Tuesday, June 01, 2004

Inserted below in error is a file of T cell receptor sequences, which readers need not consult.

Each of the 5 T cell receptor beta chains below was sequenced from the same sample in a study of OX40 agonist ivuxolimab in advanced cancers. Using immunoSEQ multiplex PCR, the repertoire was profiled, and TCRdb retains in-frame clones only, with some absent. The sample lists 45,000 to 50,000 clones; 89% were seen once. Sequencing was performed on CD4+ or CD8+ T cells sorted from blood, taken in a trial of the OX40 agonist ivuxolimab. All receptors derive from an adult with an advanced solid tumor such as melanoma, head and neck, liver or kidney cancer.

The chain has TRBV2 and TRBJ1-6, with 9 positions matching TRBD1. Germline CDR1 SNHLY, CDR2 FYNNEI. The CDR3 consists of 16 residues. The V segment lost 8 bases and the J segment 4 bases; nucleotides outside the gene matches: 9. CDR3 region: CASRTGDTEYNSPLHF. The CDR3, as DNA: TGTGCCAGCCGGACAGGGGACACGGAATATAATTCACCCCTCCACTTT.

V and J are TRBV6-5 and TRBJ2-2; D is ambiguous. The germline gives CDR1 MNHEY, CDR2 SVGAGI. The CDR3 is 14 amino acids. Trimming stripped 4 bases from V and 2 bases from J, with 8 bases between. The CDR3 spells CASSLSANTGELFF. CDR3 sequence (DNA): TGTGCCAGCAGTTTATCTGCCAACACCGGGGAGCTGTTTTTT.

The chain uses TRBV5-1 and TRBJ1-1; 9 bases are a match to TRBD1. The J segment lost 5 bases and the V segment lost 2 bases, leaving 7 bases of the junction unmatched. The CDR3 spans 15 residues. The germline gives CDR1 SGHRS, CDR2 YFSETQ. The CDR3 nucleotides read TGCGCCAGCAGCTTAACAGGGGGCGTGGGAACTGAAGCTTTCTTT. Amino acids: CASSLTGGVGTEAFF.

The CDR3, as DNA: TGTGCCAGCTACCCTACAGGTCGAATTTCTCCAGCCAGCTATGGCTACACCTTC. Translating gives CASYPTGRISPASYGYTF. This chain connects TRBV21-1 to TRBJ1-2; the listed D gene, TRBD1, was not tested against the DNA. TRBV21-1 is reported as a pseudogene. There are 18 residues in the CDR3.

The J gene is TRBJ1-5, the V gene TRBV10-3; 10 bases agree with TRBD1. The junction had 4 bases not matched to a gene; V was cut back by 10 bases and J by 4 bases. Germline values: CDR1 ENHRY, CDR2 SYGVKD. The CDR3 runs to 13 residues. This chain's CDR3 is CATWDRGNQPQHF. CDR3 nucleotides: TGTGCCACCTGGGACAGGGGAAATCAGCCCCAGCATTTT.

Not long after having caught a colour-drained version of Distant Thunder on VHS, I got a chance to watch the second installment in Ray's legendary Road trilogy, Aparajito on DVD. The credits on this Sony release included references and acknowledgements to the Merchant Ivory foundation (who have been responsible for a lot of remastering and repackaging of Ray's classics, which have been, sad to say, neglected by good old India!). The film itself is a solid fluid blend of technique and narrative. I haven't read the source novels, but I remember reading about Ray taking liberties in translating the literary works to screen. This in itself is something one must expect because the two media are so different (something that even Isaac Asimov discusses in his introduction to the print version of Harlan Ellison's I, Robot screenplay, which lays a strong claim for being "the greatest screenplay never filmed" -- the upcoming Will Smith movie promises only upsets for me). But whatever I get to see on screen works marvellously. The adept use of film technique to tell a story more effectively is something I have seen in Hitchcock's films (although on several occasions, it is easier to read Hitch's films than Ray's). And Ray makes all this look so effortless. Ravi Shankar's music didn't help much though, and I might side with Ray's decision later on to compose the music for his films himself -- given that the score for Distant Thunder worked well IMHO. The film is full of great sequences (including the famous montage when Harihar breathes his last and Apu has to perform the last rites) and my favourites would be the fireflies appearing the decorate Sarbojaya's view as she waits and watches hoping that Apu will come home, and the moment when Apu collapses in grief at the base of an old tree and the camera moves back to accomodate a younger tree in the same frame. It was a pity that the only opportunity I had back home to watch Ray's movies was the badly managed rushed retrospective that Doordarshan plunged into when Ray passed away. But I hope I get a chance to watch 'em all again. Time well spent with quality cinema.

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